Fishing for treats
Blue Bounty Fish & Gourmet Foods3480 Lakeside Dr.
Reno, NV 89509
Over the years, it’s been the small specialty grocery where I could buy terrifically fresh halibut steaks and orange roughy as well as my favorite candy, Violet Crumble honeycomb bars, Australia’s finest export, according to my Sydney-born mother. During my shopping excursions, I was oblivious to any other services Blue Bounty offered. It supplied two of my crucial needs, and that was plenty satisfying for me.
“Do you want to get sandwiches at Blue Bounty?” my friend Pete asked me this past June.
“What? What kind of sandwiches? Blue Bounty makes sandwiches?” I asked, thinking he might be confused about the store’s name.
“Yeah. They have a great deli. My parents get lunch there a lot.”
Since that enlightening day, I’ve eaten three more Blue Bounty sandwiches, and each time I thought, “I need to eat here more often.”
Aside from a good selection of meats, cheeses and breads, the deli offers an array of salads. There’s the three-bean salad, the antipasto and the quirkily named “spicy sea leg salad.” You can also order a variety of olive mixes, marinated mushrooms, prepared lasagnas or fresh mozzarella and feta cheeses.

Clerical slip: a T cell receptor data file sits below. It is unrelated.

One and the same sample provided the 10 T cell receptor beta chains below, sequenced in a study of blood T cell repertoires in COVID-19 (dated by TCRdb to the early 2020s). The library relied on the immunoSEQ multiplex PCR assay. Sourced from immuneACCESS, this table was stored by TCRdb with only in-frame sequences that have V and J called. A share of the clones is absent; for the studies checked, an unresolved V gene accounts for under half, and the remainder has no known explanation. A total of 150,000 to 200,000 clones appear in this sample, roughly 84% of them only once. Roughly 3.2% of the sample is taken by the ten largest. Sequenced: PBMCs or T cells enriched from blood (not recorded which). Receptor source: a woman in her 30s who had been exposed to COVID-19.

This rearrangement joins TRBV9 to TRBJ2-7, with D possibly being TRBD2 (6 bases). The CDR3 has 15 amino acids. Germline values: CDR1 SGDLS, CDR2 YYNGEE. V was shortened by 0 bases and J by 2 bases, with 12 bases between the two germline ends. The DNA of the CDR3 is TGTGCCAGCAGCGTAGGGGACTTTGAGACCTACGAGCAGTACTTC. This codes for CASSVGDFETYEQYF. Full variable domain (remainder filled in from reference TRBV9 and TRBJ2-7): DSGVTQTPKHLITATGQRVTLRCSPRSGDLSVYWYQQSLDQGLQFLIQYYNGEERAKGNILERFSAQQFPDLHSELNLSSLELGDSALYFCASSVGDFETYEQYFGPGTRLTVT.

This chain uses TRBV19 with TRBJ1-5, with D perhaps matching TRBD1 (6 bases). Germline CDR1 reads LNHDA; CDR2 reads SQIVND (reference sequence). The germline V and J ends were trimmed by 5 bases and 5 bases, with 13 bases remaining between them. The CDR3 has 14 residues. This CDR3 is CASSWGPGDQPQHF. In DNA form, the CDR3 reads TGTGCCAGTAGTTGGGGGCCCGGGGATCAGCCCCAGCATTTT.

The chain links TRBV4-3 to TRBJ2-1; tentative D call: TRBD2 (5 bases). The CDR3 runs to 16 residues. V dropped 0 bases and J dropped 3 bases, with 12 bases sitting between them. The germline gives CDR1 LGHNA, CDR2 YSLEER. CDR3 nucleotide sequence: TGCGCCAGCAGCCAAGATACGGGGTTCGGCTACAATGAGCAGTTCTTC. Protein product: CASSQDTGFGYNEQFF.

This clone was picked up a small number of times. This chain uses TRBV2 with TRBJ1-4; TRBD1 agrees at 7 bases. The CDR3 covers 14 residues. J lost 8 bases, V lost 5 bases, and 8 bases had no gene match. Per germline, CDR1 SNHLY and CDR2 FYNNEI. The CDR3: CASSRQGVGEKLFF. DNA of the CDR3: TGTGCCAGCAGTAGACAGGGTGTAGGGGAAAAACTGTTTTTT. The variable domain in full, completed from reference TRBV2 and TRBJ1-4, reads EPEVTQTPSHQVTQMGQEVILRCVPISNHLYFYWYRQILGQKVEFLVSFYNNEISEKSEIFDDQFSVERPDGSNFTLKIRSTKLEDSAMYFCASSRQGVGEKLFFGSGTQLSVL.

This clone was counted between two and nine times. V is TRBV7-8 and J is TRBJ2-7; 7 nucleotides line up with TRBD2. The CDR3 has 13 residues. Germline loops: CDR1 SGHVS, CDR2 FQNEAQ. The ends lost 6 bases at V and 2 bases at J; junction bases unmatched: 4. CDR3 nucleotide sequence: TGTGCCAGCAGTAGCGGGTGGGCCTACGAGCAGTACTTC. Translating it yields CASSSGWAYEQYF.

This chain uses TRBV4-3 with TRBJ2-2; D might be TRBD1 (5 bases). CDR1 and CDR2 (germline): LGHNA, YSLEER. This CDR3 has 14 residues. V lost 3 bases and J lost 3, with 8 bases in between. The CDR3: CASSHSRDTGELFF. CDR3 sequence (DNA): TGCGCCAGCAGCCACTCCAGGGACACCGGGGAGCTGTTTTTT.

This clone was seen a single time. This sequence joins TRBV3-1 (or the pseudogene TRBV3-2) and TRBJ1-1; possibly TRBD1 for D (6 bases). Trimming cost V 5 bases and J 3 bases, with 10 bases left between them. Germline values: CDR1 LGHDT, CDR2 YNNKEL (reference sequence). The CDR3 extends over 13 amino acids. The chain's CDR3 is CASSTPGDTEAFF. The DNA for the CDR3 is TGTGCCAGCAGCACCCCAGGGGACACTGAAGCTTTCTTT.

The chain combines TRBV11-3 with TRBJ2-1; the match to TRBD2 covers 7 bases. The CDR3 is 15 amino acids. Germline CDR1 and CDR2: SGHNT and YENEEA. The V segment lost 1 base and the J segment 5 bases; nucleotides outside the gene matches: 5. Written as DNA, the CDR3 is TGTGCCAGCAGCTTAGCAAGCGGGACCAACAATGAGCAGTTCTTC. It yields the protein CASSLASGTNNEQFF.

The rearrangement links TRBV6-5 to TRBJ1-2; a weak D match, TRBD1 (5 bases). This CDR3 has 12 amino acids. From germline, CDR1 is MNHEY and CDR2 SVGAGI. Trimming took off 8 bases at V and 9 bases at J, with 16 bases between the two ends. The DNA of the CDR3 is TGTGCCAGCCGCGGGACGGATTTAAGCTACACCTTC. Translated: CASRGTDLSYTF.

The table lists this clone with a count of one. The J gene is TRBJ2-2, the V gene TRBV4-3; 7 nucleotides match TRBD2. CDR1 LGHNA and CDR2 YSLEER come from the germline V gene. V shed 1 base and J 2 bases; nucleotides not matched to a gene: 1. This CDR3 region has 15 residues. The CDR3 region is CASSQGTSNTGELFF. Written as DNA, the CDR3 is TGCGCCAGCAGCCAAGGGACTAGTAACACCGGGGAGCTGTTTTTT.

On my recent visit, I ordered the lunch deal, a half sandwich and salad for $5.09. I got the vegetarian with Gouda cheese on rye and the red potato salad with peas and dill. The rye was soft, chewy and moist; it never crumbled the entire time I manhandled it—a tendency I have with sandwiches. The Gouda was an orange honey color, sliced thin and piled thick; the velvety oiliness of it mingled well with the avocados and mayo. The rich, hearty sandwich also had cucumbers, tomatoes, onions, green peppers and lettuce.
The salad felt equally lush on the tongue. A mayonnaise base held the tubers and peas together, but it was definitely not the overwhelming flavor. Even though a lot of dill was visible, it was the red potatoes and the peas that gave the salad its taste; I added a dash of salt because it was plainer than I’d expected.
Before checking out, I decided to shop around. My sister had asked me to keep my eye out for truffled brie. I thought if any place would have it, it would be Blue Bounty. Alas, the closest they had was the Champignon, a soft-ripened cheese with mushrooms. It was $18.99 a pound. I bought a small pie-sized slice for $6.84. It had a mature taste with an undercurrent of the fabulous fungus flavor.
I also grabbed a jar of spiced fig caramel ($9.99). I didn’t know exactly what to do with it—put it over ice cream, crackers or brie, I suppose—but when I got home and tasted a spot, I was ready to start spooning it straight from the jar.
I thought I was ready to check out, but, next to the cash register, there was a dangerously tempting assortment of chocolate truffles by Joseph Schmidt ($2.75 each). With mushrooms on the brain, I ordered a truffle shaped like a toadstool: white chocolate on the outside and a dark cherry almond chocolate on the inside.
The prices are high, but that’s what you pay for mouth-watering specialty items. I’ll have to limit my trips because I could easily spend a paycheck on fish and extravagant things like coconut syrup, fig chutney and clotted cream.